Roman Catholic healthcare providers and diocesan leaders in Manhattan, Brooklyn and Rockville Centre, N.Y., are nearing completion of a proposal to create a massive regional network aimed at preserving the Catholic healthcare ministry.
It would be the region's largest network, combining the hospital, nursing home and ancillary operations of three existing provider groups with more than $1 billion in annual revenues.
The network would join New York's 15-hospital Catholic Health Care Network, already the largest network in the region; four-hospital Catholic Health Services of Long Island; and Brooklyn's Catholic Medical Center of Brooklyn and Queens, which operates three facilities. Eventually, it would be expanded to encompass Catholic providers and charities throughout the state and in Connecticut and New Jersey, network organizers said.
However, it would not likely involve a merger of assets because the biggest participant -- Catholic Health Care Network -- is not a licensed provider and does not control individual hospitals' boards of trustees.
A formal planning process was launched several months ago at the behest of New York's outspoken archbishop, Cardinal John O'Connor. It will conclude this month with a report to the three diocesan leaders and congregational sponsors.
"This report will delineate a series of opportunities to work together and will articulate in priority ranking some of the strategies that we feel we need to flesh out," said Mary Healey-Sedutto, executive director and chief executive officer of Catholic Health Care Network, which also includes 17 nursing homes, social service agencies and other organizations.
When Cardinal O'Connor called on the bishops of Brooklyn and Rockville Centre and healthcare network leaders to form an integrated network in June, "he knew it should be and needed to be done," Healey-Sedutto said. "He wanted to hear how."
So the report will begin by laying out the argument for creating a network.
"What drives this is a concern on the part of the three ordinaries to pursue the Catholic healthcare ministry of New York," she explained.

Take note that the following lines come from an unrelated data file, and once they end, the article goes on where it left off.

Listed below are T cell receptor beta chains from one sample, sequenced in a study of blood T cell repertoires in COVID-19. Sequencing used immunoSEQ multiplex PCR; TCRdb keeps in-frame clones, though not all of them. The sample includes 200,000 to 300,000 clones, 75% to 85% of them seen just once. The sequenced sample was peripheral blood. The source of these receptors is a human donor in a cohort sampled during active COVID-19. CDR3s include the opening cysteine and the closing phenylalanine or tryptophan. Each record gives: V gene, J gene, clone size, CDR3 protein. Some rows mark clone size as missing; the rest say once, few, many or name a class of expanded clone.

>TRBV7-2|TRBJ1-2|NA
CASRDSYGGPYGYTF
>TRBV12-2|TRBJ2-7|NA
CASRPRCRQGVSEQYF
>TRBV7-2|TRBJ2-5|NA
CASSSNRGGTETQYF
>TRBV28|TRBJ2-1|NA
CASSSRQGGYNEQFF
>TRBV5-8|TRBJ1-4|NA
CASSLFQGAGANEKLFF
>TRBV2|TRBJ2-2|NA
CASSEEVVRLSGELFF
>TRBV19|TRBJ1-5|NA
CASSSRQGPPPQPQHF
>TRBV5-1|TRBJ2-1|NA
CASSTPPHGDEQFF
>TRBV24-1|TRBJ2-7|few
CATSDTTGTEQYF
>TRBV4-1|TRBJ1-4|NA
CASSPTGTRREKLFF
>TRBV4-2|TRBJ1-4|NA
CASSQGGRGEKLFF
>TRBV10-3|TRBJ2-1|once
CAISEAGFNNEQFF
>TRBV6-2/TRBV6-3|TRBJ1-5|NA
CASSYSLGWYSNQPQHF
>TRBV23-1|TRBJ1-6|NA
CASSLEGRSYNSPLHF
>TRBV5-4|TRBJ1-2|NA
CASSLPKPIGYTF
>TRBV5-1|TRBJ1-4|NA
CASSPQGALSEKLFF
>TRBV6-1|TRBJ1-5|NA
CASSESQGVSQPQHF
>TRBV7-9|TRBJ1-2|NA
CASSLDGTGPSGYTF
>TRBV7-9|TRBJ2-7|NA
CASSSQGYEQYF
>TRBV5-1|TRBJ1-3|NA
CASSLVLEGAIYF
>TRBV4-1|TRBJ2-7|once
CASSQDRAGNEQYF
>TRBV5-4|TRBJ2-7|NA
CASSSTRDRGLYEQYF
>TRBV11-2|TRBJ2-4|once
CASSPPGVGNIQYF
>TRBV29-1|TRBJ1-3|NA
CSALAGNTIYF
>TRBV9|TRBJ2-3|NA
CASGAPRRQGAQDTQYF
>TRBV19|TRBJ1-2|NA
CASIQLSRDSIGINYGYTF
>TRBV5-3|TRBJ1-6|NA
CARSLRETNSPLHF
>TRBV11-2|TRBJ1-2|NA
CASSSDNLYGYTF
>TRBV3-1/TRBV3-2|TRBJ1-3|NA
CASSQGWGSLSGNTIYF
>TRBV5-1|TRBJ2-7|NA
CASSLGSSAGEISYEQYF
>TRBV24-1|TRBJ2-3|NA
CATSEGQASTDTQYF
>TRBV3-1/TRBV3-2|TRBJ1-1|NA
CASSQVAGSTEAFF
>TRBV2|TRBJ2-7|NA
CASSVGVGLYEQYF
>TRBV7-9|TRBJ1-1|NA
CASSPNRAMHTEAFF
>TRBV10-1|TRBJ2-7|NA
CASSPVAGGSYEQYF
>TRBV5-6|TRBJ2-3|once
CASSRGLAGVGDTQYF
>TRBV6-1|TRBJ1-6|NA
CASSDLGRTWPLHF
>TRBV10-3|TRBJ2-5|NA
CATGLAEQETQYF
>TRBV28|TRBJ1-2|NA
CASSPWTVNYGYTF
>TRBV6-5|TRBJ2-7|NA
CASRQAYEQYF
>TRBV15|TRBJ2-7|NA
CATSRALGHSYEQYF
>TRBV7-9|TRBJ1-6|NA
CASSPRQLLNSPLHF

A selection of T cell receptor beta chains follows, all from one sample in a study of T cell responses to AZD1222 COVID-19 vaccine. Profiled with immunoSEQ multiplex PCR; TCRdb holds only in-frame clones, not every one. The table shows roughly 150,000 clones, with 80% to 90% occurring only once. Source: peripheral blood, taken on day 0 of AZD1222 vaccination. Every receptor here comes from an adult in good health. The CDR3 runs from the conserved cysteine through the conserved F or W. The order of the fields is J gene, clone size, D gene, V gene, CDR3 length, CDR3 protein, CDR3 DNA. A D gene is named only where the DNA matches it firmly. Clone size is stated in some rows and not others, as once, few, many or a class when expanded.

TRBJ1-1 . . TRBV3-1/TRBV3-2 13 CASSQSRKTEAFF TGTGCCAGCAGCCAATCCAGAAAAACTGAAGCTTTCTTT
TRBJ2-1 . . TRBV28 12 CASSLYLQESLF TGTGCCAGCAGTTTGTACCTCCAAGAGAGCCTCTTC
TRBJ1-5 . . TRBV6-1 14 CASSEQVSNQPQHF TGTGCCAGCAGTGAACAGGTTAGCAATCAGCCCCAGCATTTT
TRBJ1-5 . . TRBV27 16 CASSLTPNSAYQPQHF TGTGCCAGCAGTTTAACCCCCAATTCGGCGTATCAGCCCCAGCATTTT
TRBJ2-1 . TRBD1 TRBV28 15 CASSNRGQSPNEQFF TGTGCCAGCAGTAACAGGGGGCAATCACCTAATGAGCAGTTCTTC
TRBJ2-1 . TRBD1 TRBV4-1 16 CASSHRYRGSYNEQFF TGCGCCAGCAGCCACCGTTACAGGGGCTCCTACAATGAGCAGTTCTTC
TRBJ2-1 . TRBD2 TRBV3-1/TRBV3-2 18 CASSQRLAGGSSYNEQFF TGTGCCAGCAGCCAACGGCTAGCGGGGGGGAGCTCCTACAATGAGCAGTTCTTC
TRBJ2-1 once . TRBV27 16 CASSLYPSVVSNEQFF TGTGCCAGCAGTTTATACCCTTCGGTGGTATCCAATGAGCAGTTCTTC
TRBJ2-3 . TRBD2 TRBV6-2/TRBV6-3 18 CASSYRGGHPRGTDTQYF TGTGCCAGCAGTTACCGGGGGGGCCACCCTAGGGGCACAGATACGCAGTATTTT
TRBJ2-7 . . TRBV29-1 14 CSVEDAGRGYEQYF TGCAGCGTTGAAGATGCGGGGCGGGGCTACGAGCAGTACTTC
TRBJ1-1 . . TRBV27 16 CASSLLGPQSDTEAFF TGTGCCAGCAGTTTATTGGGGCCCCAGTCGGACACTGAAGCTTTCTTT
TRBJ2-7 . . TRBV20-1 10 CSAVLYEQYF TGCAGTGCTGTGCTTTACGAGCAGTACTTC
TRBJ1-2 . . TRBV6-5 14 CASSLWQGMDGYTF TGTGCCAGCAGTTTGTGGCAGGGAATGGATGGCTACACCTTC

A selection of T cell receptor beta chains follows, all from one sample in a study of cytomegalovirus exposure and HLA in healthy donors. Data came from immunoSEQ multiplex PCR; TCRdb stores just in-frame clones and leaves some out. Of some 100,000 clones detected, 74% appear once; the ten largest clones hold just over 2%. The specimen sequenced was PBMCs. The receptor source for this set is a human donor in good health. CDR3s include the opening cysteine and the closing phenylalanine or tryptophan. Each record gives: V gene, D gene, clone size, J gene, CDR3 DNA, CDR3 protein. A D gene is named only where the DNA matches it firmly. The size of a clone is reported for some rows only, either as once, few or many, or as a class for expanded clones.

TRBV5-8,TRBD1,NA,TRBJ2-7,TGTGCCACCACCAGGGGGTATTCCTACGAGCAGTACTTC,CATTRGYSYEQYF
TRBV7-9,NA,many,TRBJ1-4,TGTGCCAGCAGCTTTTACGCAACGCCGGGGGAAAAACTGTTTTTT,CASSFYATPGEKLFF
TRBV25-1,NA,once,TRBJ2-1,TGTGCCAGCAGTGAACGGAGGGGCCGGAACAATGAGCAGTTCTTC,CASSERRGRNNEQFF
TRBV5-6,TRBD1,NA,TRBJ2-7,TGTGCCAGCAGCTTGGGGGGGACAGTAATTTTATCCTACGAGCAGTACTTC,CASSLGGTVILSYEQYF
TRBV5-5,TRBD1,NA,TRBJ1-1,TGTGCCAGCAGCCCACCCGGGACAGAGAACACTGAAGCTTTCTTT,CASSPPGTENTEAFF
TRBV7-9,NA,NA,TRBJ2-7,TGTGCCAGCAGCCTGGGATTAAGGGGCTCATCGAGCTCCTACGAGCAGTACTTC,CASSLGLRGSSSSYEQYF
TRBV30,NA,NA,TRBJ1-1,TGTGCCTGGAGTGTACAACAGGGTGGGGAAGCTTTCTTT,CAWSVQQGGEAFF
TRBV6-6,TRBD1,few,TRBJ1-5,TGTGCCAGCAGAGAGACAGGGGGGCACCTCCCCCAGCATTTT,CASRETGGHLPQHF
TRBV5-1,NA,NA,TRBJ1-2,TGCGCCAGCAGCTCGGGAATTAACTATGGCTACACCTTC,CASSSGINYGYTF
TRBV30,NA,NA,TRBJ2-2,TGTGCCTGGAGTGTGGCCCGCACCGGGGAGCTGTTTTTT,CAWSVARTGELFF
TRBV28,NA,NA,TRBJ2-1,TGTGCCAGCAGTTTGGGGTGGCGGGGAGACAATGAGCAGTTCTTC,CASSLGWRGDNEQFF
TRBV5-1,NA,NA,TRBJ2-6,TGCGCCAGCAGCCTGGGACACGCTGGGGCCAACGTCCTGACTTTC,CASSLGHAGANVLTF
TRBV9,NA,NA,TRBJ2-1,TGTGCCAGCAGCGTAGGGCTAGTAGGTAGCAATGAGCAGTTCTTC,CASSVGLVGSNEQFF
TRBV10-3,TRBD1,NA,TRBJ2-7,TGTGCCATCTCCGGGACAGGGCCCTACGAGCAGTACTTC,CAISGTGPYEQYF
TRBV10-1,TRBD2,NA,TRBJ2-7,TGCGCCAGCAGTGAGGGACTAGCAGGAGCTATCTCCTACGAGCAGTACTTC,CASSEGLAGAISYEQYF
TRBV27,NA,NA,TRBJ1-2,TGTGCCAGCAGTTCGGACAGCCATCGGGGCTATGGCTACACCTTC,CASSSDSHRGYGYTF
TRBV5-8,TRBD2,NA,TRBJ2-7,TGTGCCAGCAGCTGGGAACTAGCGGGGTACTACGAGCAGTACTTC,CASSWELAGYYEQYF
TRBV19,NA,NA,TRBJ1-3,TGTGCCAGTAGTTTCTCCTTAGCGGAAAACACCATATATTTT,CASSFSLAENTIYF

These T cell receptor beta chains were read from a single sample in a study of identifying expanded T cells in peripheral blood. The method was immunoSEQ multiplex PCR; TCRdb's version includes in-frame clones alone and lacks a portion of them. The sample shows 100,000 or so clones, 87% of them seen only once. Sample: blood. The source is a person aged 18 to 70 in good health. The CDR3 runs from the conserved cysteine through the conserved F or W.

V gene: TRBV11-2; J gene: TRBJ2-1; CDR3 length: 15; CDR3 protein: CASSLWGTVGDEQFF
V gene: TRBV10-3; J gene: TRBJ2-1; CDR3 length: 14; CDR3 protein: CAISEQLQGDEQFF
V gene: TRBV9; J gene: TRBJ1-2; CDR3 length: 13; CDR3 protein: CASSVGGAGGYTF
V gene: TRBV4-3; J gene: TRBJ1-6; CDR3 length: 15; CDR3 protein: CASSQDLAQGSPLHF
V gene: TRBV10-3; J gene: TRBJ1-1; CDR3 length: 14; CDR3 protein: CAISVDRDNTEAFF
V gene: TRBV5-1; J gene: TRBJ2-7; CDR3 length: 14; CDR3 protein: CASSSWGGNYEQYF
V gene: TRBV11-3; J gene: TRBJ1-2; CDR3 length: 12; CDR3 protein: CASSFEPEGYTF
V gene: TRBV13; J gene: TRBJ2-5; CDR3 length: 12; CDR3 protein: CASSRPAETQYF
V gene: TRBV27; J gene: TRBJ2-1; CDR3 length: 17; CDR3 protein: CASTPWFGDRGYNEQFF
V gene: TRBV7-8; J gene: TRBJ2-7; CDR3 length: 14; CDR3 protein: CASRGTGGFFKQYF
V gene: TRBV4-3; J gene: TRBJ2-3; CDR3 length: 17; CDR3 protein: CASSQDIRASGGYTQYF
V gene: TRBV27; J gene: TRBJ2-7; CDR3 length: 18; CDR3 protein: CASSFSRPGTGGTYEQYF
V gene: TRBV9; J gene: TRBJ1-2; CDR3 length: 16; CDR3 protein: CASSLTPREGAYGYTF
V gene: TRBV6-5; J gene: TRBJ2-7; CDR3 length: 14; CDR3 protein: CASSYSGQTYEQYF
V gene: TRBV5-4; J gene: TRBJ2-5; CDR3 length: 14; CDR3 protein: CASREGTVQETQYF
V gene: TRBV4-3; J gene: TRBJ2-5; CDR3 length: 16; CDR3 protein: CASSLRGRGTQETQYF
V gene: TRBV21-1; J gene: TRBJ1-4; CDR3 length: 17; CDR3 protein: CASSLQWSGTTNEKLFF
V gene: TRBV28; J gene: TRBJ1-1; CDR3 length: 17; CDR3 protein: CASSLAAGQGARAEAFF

The body of the report will outline opportunities for coordinating healthcare services and products. Providers see the regional network as a vehicle for developing and expanding joint managed-care products, for example. They also envision opportunities to better coordinate healthcare and social services in the region.
What's yet to be decided is how the network will be managed and governed. One possibility is the creation of a limited liability corporation, said William McGuire, president and CEO of Catholic Medical Center. He expects the network to emerge as a regional operating system, not a national holding company like Denver-based Catholic Health Initiatives, which controls 61 hospitals and 50 long-term-care facilities in 20 states.
New York's network could operate under a unified management and governance structure, Healey-Sedutto said, but she added that she would prefer to avoid dismantling existing structures.
"I want to develop an organizational approach . . . that would cover what is currently in place in the three diocese," she said.
Catholic Health Services of Long Island and Catholic Medical Center of Brooklyn and Queens are sponsored by the dioceses of Rockville Centre and Brooklyn, respectively. Catholic Health Care Network, on the other hand, is jointly sponsored by the archdiocese of New York and the Sisters of Charity of St. Vincent de Paul of New York. Its member hospitals and healthcare providers are either sponsored by the archdiocese or one of 14 religious congregations.
In many regions of the country, congregational differences have kept Catholic providers from consolidating. That seems not to be the case in New York City, at least not now.
New York-based Franciscan Health Partnership, an associate member of the Catholic Health Care Network, is among the groups that support the proposed regional network.
James Flynn, the system's president and CEO, said he sees it as an opportunity to improve Catholic healthcare in the region.
Network organizers say it's premature to assess potential savings that might be generated. But if the report is embraced by church and congregational leaders, they'll begin developing a business plan in January.
Hospital leaders are forging ahead with regional network talks even as they flesh out their own local delivery systems.
Ronald Aldrich, interim president of the newly formed Catholic Health Services of Long Island, said his group's involvement in the regional network is part of a larger integration strategy.
Locally, for example, the Catholic system's board just approved a joint venture with Winthrop-South Nassau University Health System. Each system will remain a separate organization but will share resources and pursue opportunities for clinical integration, he said. The deal requires federal antitrust clearance.
Meanwhile, Catholic Health Care Network is looking to expand into New Jersey. Two Garden State hospitals have asked to join the network, Healey-Sedutto said. She said it was premature to disclose the names of the two hospitals.